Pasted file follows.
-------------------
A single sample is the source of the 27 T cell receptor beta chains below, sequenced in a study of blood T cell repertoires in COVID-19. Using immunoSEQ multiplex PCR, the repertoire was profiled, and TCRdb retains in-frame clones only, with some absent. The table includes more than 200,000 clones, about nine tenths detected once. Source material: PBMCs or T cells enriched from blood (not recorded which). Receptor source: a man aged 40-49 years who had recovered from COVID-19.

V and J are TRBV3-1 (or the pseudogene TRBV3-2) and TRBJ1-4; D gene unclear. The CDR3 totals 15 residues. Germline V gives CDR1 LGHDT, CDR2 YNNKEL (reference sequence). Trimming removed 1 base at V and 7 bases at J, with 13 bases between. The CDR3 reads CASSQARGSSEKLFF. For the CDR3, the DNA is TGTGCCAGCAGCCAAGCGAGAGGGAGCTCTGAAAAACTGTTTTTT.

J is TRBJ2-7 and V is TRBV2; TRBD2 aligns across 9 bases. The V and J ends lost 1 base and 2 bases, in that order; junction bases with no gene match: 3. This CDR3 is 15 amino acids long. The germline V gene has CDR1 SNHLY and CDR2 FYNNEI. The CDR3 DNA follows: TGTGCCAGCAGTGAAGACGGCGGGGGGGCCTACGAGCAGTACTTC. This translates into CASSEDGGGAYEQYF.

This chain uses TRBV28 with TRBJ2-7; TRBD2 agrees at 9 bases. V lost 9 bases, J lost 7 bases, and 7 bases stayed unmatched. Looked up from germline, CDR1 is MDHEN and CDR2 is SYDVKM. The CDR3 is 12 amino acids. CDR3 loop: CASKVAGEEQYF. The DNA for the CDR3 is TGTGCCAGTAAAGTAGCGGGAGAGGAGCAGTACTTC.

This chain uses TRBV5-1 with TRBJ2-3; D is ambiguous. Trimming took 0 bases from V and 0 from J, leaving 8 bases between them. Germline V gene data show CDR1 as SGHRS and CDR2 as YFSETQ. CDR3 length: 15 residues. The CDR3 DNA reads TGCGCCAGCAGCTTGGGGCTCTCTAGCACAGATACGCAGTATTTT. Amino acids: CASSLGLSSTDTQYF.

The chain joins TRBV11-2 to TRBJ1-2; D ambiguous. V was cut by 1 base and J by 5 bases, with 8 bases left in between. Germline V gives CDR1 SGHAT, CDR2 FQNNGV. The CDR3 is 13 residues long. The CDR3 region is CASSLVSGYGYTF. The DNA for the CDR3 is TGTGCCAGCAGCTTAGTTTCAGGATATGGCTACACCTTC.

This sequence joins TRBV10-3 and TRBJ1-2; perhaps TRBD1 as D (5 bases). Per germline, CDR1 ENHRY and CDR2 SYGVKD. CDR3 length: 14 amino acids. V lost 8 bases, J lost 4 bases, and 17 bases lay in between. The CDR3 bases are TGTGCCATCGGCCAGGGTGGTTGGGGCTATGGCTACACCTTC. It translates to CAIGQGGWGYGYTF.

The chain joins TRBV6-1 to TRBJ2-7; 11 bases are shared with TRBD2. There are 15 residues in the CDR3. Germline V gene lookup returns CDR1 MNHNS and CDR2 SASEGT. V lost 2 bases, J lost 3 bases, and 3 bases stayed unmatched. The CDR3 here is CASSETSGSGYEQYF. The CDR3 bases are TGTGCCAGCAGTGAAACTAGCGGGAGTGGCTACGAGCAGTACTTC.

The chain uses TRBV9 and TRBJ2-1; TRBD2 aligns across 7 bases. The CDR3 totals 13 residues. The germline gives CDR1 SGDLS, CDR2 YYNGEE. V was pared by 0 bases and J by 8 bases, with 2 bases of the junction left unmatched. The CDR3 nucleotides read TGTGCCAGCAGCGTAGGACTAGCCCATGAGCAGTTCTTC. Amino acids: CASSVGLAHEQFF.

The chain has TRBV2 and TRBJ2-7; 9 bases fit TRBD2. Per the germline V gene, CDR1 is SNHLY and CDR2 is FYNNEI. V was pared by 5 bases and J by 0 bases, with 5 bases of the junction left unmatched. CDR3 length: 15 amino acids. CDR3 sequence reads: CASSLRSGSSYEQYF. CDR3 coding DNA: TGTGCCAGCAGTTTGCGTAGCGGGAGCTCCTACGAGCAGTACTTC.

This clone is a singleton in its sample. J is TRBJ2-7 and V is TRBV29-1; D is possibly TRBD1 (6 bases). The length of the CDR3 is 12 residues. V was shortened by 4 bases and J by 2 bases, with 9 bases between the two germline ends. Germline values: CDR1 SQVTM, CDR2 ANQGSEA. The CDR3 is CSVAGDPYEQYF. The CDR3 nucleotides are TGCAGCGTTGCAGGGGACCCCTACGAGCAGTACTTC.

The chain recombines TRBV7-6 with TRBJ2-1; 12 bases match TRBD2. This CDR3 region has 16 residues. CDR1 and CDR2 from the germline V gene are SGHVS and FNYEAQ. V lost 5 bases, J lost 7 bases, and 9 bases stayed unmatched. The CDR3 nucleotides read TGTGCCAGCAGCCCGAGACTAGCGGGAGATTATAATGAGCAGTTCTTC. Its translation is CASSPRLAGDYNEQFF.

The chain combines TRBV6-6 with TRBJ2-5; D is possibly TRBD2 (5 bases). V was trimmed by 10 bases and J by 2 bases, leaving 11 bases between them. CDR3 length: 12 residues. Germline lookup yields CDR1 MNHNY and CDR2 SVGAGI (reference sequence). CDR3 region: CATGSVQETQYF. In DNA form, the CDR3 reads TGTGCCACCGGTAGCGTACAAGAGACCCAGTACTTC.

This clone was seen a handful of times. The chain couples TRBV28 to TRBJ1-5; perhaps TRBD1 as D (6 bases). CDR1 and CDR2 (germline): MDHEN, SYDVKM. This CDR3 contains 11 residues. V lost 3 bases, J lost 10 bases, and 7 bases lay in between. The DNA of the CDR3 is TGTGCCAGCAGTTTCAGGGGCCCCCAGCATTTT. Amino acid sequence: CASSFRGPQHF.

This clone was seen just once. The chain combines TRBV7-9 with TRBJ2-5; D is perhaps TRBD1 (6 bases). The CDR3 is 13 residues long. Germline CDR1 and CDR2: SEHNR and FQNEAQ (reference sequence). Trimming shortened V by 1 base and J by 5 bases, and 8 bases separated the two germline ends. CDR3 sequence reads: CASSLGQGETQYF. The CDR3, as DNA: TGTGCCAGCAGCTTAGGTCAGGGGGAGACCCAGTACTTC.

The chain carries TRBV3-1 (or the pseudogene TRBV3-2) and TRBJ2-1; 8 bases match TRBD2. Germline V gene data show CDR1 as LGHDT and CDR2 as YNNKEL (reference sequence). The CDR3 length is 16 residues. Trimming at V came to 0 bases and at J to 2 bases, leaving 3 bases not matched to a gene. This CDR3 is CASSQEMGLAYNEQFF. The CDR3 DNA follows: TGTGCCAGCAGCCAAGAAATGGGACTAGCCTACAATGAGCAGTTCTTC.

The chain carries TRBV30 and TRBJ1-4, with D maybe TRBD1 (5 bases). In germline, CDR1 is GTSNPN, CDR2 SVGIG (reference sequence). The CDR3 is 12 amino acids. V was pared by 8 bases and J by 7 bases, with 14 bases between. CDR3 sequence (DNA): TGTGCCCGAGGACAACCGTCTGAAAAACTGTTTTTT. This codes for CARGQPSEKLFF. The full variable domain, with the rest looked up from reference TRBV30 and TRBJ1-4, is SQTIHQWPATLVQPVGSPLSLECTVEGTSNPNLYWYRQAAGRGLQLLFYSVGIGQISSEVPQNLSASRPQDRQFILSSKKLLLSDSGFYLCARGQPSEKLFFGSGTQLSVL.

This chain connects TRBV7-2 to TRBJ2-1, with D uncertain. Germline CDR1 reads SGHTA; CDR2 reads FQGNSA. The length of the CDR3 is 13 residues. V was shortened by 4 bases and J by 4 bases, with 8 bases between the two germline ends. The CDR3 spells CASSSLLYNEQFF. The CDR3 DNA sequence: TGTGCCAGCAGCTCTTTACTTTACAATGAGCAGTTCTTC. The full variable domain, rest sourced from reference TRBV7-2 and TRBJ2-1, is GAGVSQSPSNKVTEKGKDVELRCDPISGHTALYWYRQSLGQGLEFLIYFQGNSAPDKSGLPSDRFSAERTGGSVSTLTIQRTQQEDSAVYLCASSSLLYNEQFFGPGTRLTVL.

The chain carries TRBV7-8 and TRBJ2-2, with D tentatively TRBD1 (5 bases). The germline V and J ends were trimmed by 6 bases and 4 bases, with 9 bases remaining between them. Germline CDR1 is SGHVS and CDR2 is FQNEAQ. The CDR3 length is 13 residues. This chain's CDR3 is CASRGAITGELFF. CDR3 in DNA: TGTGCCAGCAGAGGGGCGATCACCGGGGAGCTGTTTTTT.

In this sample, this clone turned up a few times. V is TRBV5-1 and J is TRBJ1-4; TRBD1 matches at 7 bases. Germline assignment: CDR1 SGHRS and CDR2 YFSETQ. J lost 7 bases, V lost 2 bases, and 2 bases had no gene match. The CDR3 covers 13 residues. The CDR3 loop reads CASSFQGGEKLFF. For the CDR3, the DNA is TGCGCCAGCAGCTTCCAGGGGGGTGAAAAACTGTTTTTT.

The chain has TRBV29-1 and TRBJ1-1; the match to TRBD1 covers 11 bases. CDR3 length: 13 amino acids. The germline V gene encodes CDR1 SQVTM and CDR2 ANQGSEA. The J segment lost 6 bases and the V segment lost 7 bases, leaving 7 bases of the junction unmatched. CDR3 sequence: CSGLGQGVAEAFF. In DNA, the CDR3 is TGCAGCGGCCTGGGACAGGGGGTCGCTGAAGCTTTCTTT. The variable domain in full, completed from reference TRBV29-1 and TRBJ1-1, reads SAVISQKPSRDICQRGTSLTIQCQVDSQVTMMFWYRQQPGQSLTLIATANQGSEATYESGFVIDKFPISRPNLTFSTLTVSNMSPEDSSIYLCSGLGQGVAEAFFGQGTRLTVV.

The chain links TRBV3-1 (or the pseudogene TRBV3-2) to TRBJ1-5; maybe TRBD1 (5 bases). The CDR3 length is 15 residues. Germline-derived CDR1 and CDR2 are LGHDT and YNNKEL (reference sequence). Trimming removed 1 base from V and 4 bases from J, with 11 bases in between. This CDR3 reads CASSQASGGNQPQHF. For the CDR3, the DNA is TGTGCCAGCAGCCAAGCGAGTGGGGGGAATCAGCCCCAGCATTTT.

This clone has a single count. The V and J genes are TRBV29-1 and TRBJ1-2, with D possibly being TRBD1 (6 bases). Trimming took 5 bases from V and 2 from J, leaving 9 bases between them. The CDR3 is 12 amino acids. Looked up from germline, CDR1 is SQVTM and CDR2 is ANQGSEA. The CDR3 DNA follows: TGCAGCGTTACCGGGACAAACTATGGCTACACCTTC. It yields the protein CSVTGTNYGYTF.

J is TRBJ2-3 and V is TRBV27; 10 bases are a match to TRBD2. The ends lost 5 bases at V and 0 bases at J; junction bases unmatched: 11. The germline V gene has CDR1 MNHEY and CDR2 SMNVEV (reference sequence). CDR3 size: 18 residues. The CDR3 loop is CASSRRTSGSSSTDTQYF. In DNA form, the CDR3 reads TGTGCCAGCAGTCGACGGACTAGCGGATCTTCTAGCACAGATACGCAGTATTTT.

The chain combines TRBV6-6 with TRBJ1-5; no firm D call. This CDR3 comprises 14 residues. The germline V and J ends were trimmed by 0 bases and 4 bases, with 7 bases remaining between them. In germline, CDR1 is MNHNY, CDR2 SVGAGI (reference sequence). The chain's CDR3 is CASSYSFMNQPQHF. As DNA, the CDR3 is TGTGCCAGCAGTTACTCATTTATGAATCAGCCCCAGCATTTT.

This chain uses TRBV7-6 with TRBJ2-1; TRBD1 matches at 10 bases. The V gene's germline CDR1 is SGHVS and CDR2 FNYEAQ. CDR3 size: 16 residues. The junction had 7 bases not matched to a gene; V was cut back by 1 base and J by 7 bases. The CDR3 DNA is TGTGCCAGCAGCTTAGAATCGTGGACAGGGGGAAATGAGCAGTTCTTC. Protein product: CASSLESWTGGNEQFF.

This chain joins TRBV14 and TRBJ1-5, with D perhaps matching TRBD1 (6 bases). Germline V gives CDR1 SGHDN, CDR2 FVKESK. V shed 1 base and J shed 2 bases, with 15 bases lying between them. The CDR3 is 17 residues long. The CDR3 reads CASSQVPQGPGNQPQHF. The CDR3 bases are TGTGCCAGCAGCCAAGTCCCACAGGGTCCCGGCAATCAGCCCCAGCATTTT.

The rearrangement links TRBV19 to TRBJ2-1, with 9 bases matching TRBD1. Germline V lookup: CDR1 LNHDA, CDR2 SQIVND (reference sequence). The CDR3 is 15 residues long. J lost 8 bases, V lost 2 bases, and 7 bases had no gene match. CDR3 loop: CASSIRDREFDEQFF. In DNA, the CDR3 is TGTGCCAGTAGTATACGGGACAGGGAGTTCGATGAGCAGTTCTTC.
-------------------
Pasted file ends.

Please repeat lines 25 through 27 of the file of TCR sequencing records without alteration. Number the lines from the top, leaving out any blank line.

The chain combines TRBV6-6 with TRBJ1-5; no firm D call. This CDR3 comprises 14 residues. The germline V and J ends were trimmed by 0 bases and 4 bases, with 7 bases remaining between them. In germline, CDR1 is MNHNY, CDR2 SVGAGI (reference sequence). The chain's CDR3 is CASSYSFMNQPQHF. As DNA, the CDR3 is TGTGCCAGCAGTTACTCATTTATGAATCAGCCCCAGCATTTT.

This chain uses TRBV7-6 with TRBJ2-1; TRBD1 matches at 10 bases. The V gene's germline CDR1 is SGHVS and CDR2 FNYEAQ. CDR3 size: 16 residues. The junction had 7 bases not matched to a gene; V was cut back by 1 base and J by 7 bases. The CDR3 DNA is TGTGCCAGCAGCTTAGAATCGTGGACAGGGGGAAATGAGCAGTTCTTC. Protein product: CASSLESWTGGNEQFF.

This chain joins TRBV14 and TRBJ1-5, with D perhaps matching TRBD1 (6 bases). Germline V gives CDR1 SGHDN, CDR2 FVKESK. V shed 1 base and J shed 2 bases, with 15 bases lying between them. The CDR3 is 17 residues long. The CDR3 reads CASSQVPQGPGNQPQHF. The CDR3 bases are TGTGCCAGCAGCCAAGTCCCACAGGGTCCCGGCAATCAGCCCCAGCATTTT.